Traditional finance laughed it off in the early days (Warren Buffet, Jaime Dimon), but they are taking note now. Many banks including Chase have a blockchain department. Others are using Ripple technology or creating their own to lower costs on international money transfers.

 

International Trade

Borderless payments also facilitate smoother transactions on the supply-chain where global manufacturers need both contracts and payment processing. Crypto finance offers a paper and cost reduction from removing middleman escrow services and contract providers. Using a smart contract, individuals and businesses can interact directly, forming a paperless agreement stored on a blockchain that releases funds as certain actions are completed.

 

An estimated 2.5 billion people don’t have access to banking services and most of them also lack a digital thumbprint, or identity. Crypto finance has a big opportunity if they can figure out how to reach this unbanked group.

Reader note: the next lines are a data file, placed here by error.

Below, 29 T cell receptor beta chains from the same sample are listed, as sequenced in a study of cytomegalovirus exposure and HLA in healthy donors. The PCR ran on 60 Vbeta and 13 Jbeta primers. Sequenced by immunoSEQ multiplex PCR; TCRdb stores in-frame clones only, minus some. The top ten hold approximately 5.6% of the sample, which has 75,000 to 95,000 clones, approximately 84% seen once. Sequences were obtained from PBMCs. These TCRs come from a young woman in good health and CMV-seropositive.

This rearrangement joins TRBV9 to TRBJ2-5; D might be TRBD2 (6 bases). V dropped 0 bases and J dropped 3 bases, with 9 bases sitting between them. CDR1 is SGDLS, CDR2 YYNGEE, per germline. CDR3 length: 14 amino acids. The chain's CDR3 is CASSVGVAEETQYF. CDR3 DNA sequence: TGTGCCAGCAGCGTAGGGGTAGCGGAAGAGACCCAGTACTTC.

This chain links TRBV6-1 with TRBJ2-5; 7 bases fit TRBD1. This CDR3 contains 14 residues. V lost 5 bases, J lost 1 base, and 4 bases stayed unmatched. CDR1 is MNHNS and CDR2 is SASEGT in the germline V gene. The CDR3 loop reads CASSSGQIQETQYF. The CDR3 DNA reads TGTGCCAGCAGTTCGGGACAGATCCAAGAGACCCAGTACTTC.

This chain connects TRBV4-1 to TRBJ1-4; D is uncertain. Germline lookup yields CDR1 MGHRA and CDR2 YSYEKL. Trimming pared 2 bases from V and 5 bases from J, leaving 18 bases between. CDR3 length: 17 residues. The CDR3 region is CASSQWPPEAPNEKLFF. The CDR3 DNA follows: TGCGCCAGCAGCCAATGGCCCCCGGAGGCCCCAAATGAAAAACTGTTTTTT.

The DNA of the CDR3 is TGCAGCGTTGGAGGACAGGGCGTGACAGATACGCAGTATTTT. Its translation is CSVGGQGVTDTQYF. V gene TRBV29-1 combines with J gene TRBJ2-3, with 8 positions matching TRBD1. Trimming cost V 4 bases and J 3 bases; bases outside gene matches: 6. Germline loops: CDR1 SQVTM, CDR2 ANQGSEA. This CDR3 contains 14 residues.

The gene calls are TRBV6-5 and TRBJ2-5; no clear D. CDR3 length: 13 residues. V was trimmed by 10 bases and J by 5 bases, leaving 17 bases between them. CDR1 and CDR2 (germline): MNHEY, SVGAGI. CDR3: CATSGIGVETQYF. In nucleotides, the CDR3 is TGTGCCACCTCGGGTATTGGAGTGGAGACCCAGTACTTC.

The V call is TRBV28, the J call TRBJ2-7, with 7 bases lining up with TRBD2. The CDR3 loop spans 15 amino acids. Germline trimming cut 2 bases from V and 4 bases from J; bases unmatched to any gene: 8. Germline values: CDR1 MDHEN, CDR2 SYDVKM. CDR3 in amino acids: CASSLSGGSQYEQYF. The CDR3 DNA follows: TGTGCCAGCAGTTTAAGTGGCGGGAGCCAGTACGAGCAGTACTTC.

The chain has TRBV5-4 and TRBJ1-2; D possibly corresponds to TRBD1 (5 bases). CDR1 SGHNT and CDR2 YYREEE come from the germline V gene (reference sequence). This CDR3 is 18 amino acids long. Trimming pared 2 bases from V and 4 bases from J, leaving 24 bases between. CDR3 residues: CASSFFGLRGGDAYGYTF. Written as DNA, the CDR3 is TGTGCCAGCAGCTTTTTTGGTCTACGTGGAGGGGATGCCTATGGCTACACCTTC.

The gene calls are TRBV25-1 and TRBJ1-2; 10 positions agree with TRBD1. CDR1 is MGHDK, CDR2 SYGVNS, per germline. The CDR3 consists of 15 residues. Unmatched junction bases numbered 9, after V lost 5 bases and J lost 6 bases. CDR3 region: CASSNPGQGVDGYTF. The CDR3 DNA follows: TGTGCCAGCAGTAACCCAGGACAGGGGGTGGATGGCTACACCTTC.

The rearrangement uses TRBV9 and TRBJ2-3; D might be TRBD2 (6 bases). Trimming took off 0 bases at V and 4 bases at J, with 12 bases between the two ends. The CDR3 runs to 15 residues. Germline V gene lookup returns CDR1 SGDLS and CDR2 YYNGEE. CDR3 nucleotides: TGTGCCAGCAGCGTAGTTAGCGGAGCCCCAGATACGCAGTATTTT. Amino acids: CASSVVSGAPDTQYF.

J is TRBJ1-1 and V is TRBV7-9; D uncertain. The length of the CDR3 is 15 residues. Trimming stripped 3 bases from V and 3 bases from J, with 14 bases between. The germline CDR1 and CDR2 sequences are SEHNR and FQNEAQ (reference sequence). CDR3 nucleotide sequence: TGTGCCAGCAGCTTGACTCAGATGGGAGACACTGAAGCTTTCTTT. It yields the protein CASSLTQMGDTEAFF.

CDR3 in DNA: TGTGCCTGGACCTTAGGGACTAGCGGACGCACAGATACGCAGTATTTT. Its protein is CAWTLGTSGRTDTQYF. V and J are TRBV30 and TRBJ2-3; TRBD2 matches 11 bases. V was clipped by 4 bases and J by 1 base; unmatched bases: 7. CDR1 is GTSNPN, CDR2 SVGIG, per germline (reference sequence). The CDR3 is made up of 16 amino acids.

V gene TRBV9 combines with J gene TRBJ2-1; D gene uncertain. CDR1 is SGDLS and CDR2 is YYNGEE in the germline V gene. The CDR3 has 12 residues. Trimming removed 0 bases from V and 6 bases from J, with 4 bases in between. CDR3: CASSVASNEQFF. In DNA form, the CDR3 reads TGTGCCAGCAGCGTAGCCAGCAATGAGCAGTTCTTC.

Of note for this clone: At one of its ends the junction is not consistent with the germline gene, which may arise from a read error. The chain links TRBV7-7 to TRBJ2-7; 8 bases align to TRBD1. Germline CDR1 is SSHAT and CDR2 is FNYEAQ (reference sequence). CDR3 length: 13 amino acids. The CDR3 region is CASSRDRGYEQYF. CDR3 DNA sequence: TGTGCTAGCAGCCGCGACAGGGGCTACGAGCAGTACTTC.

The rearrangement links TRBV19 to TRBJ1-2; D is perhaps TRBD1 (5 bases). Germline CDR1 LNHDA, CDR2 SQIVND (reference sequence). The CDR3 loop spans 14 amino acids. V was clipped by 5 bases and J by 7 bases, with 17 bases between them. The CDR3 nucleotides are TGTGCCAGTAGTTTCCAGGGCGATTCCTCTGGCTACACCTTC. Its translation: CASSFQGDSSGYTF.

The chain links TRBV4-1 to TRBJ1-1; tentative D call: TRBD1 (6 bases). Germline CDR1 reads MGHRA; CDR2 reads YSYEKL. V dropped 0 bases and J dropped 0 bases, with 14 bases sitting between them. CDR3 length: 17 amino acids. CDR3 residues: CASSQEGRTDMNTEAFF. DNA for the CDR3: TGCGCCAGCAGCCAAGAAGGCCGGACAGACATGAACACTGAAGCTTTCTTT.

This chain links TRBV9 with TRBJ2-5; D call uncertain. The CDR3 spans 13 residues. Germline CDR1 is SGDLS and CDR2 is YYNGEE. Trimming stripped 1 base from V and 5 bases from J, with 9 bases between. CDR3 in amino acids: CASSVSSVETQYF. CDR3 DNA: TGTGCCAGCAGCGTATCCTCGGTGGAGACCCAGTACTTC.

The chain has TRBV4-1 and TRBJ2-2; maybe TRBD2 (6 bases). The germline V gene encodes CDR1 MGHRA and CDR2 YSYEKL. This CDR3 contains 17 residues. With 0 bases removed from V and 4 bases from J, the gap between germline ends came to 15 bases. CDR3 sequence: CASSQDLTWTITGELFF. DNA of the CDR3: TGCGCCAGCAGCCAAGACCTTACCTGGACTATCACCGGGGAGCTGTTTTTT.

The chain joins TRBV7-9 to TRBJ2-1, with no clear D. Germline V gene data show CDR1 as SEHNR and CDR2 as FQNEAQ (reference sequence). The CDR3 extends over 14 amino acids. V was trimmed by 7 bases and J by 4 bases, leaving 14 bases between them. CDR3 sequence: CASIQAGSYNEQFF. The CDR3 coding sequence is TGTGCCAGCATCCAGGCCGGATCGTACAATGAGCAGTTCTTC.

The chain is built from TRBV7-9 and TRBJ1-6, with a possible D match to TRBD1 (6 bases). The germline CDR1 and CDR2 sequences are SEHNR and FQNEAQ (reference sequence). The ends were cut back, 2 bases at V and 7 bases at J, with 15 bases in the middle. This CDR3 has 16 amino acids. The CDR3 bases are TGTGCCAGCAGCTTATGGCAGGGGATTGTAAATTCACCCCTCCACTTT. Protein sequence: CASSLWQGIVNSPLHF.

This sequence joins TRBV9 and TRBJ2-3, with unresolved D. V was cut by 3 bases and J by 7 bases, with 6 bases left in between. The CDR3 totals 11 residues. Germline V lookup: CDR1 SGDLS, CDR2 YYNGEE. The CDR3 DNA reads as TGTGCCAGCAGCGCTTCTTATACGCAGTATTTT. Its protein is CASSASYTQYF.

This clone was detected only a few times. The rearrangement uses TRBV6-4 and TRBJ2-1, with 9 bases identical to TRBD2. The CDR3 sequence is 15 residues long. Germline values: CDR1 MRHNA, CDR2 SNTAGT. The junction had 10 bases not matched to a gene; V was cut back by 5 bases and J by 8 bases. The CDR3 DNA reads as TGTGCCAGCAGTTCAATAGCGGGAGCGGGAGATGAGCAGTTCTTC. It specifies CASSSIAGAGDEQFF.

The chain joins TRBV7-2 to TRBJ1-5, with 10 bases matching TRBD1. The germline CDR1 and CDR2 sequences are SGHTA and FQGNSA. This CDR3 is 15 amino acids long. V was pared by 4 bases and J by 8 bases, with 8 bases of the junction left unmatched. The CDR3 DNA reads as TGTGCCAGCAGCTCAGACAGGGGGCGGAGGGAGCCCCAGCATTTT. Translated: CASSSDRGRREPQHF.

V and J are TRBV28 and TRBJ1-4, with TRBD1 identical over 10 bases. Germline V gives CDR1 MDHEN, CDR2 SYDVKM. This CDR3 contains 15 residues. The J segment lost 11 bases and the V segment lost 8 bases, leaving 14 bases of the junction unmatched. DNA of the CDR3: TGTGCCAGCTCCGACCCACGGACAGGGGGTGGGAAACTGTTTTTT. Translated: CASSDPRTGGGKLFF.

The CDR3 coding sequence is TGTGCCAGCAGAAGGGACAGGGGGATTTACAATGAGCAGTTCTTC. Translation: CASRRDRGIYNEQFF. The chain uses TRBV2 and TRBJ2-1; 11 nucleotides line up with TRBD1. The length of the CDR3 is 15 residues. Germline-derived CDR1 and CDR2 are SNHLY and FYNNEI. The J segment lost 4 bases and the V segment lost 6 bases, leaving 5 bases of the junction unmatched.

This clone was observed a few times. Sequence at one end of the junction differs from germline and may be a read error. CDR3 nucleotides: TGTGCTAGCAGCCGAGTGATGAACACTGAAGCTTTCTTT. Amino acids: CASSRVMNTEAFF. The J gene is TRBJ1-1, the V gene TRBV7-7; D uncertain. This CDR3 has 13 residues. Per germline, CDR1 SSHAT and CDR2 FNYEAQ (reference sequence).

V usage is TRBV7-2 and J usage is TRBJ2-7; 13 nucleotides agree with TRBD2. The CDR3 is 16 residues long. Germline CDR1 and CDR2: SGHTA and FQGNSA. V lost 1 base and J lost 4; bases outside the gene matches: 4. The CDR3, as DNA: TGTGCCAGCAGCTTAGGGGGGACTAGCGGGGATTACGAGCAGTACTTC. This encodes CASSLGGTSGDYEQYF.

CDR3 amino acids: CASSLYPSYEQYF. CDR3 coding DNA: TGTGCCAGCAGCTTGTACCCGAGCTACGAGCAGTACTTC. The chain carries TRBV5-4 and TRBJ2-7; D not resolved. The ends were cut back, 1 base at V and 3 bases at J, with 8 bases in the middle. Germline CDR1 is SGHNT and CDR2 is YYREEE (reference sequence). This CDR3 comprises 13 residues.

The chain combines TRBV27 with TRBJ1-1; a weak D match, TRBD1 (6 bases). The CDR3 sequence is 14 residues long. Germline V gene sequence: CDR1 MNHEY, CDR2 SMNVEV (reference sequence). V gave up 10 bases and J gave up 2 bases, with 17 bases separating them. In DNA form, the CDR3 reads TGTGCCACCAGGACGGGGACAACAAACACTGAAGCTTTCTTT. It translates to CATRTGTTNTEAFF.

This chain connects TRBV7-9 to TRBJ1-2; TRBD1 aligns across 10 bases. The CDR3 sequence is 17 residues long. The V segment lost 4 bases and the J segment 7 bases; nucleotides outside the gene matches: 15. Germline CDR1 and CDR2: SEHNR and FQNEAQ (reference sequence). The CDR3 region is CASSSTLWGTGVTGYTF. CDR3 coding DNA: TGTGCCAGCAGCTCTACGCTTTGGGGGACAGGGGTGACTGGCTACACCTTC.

Anti Money Laundering

Blockchain is a tool. It can shed more light on transactions, helping banks provide diligence against money laundering. Blockchain creates a real-time receipt of data on the payments. This increases the safety of information, so we can trust what was spent where, while helping financial institutions meet their obligations.

 

On the flipside, crypto can totally hide transactions. People unfamiliar with crypto think all crypto is untraceable, when in reality, only a fraction of cryptocurrencies, namely privacy coins like Monero and ZCash allow untraceable transactions. Even though Bitcoin is fully auditable, its association with drug trading on the deep web still persists.

 

Global Politics